So Long 2019, Hello 2020
Updated: Jan 3, 2020
So here it is – another new year, another clean slate. A perfect time to look back over the past year, and set some intentions for the year ahead. Seizing the moment, here are my thoughts on 2019 and a few personal goals for 2020.
This time last year I'd signed up for Neil Kerber's most excellent cartoon course, with the long-held goal of then starting a blog and including the artistic fruits of this endeavour in its posts. Well, I certainly drew and scribbled enthusiastically throughout January, February and the beginning of March, thought about various editorially related subjects and situations to scribble about, and then ... well, life took over again once I completed the course. It's easily done and bills need to be paid, which was the excuse I gave myself when faced with the terror of putting my own words out there on social media or a blog illustrated by my own scrawls. But finally – here it is, a year later.
After working on a book edit that involved dealing with some tricky image permission issues throughout 2018, I felt it was time to refresh my knowledge on all things copyright and permissions. So, in April I attended the Publishing Training Centre's, Copyright – How to Get What You Need in the Digital Age.
In this era, it's all too easy for the author unaware of copyright law to find the pictures they want from Google Images and to presume that just because they are downloadable (albeit usually in terrible resolution and perhaps with a watermark) that they are available for use. I don't need to tell you about all the horrifying scenarios that could likely occur from doing this – it's akin to walking into the Tate gallery and walking out with a painting because entry was free of charge – but being prepared for how to deal with this and other nightmarish scenarios, if and when they occur, is another notch on the freelance editor's belt. I felt much better about my current knowledge by attending, and of course gained a whole lot of useful new learning.
The Society for Editors and Proofreaders (SfEP) annual conference in September brought more inspiration too. My mind has been whirring (quietly but surely) since then with the nuggets of wisdom gained from the amazingly generous and supportive editorial community that is the SfEP.
Take a Chance
Another creative project I began last year was the bare bones of a fictional story idea, loosely wrapped around the setting of London's very real Magnificent Seven Victorian cemeteries, laced together with some Egyptian symbolism, a smattering of secret societies and mystical theory. Or something like that, anyway. This morbid fascination has no doubt been fuelled by my volunteering as a tour guide at Highgate Cemetery (since 2017) and Willesden Jewish Cemetery (since 2019). Perhaps it's time to dig that one up again, open up Scrivener and see if new life can be breathed into it ...
Years of copy-editing and proofreading have me hyperaware of the power and potency of words, their huge potential for both good and harmful ends; sometimes none at all are better than the wrong ones. But only by being daring enough to pick the right ones can you manifest magic.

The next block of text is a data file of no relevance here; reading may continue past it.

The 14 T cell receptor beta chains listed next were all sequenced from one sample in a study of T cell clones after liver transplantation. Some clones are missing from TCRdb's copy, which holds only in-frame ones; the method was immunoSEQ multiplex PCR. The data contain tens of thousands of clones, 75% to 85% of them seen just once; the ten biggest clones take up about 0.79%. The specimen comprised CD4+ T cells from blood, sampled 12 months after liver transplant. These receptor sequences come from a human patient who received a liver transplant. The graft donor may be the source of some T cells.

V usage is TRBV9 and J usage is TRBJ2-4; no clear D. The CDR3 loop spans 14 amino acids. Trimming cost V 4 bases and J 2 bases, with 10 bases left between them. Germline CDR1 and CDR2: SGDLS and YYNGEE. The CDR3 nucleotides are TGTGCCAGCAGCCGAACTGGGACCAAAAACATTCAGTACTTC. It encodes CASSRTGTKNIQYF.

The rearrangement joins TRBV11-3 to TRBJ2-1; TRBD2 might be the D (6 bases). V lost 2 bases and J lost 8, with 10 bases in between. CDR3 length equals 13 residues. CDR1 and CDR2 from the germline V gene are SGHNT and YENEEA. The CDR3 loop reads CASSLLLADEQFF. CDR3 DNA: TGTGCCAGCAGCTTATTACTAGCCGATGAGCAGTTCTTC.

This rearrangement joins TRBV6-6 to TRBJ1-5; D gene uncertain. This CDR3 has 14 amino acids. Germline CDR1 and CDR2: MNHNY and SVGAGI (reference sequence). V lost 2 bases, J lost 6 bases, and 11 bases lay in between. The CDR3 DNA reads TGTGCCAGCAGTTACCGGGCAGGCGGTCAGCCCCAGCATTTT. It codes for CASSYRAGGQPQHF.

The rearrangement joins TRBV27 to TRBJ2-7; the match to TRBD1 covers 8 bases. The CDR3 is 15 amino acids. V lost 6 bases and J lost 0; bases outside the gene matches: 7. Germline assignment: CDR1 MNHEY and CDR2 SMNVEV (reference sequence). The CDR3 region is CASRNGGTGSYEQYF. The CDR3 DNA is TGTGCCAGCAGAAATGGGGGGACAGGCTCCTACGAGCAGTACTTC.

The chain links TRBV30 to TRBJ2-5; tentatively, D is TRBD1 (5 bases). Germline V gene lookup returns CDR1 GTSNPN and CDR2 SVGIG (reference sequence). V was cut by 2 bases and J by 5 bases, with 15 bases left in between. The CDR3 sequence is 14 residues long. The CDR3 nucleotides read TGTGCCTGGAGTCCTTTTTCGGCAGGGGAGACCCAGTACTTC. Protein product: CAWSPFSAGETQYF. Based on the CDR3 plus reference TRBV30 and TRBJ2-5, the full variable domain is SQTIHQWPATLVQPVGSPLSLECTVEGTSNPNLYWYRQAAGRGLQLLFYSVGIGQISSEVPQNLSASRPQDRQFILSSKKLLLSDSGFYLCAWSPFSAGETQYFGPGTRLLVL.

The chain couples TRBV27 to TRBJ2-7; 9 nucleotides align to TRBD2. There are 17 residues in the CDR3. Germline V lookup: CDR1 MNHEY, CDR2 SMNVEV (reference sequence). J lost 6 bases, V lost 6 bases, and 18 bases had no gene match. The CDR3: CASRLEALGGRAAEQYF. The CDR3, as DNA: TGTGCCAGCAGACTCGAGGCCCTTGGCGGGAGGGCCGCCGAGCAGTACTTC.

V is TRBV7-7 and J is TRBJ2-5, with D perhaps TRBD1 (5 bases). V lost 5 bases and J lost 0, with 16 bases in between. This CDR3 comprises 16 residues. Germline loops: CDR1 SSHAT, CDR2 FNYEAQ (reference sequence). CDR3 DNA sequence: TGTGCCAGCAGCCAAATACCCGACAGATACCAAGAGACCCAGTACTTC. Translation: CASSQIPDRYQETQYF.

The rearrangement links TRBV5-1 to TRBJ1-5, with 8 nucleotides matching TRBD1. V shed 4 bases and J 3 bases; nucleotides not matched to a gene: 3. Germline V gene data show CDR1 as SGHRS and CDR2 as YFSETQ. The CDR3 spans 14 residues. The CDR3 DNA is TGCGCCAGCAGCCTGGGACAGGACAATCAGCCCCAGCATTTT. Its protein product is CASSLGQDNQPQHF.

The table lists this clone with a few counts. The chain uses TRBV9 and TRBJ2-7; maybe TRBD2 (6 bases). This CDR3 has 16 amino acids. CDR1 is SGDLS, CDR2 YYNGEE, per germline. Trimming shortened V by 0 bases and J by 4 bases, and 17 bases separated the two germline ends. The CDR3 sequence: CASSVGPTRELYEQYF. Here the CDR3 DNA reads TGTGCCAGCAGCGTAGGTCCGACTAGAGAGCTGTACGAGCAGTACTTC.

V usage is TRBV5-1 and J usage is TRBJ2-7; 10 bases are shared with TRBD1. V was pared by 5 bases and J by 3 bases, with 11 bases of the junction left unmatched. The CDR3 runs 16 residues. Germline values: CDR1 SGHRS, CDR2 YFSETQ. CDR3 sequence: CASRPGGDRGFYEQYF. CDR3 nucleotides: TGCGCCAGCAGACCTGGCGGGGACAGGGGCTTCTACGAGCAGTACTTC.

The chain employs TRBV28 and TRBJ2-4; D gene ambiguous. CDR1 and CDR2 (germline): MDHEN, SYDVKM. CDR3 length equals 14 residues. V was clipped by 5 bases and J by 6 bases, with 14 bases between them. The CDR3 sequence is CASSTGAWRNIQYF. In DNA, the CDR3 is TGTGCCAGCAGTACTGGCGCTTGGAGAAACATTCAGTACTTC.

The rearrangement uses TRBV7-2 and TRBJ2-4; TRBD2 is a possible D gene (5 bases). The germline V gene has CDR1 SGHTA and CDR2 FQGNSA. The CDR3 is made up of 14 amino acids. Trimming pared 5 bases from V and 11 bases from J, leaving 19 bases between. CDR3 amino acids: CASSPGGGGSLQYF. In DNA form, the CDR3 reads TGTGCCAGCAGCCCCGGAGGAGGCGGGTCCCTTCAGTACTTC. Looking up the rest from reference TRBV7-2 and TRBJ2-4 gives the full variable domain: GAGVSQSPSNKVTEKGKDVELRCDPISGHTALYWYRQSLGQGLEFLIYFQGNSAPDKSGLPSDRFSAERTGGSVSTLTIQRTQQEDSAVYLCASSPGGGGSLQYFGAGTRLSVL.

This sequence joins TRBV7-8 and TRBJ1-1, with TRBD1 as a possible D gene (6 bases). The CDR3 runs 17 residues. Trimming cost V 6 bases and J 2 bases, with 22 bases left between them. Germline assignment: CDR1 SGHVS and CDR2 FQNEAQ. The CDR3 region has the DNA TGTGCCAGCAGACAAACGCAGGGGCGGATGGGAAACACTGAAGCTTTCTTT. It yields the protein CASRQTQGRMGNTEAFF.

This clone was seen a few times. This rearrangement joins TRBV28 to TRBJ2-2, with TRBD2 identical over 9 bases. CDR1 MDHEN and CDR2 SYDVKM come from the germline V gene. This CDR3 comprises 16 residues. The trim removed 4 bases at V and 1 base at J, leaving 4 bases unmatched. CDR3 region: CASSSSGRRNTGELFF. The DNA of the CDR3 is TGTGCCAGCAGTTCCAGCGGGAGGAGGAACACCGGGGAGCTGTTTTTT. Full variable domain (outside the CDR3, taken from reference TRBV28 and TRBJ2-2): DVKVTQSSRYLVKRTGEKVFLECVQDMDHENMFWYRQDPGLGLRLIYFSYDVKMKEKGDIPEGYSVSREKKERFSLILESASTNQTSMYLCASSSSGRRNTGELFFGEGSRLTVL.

Rest, Recharge and Repair
In just over 5 years of freelancing, the last two weeks of December 2019 have been the first time I've managed (allowed myself?) to take some serious time off away from the screen and from doing any editing work AT ALL. It's made me realise just how important having decent time off is to think more creatively and feel in charge of your business, and work through creative blocks (e.g. What to do with my website? Social media? Who am I again?) rather than being in it all the time, head down working away from one job to the next. When your brain is your tool, it's vital to look after it and allow it chance to rest, recharge and repair. This time has felt immensely important for just allowing some perspective and (2020?) vision to re-emerge for the coming year and months ahead.
So my goals – or resolutions – for 2020 are:
to keep this blog going – once a fortnight ideally, or perhaps once a month
to keep creating little scribbles to illustrate them
to be more active on social media (I'm a bit phobic TBH)
to breathe life into the cemetery story
to take quality time off regularly.
Start Small ... and Keep Going
While there's likely not enough words – or wine – for my thoughts on the wider world events of 2019, I'm very happy to say that after stepping down as the SfEP's professional development director in September 2019, I'll be stepping up as an Arts Emergency student mentor for 2020.
Editing text and holding long debates on whether a comma is needed here or there in these days of environmental and political crises does sometimes feel like fiddling while Rome burns. But it's worth reminding yourself that doing something small, however small, can make a difference. As the brilliant Arts Emergency manifesto says: "Do something. Start small, start local, keep going."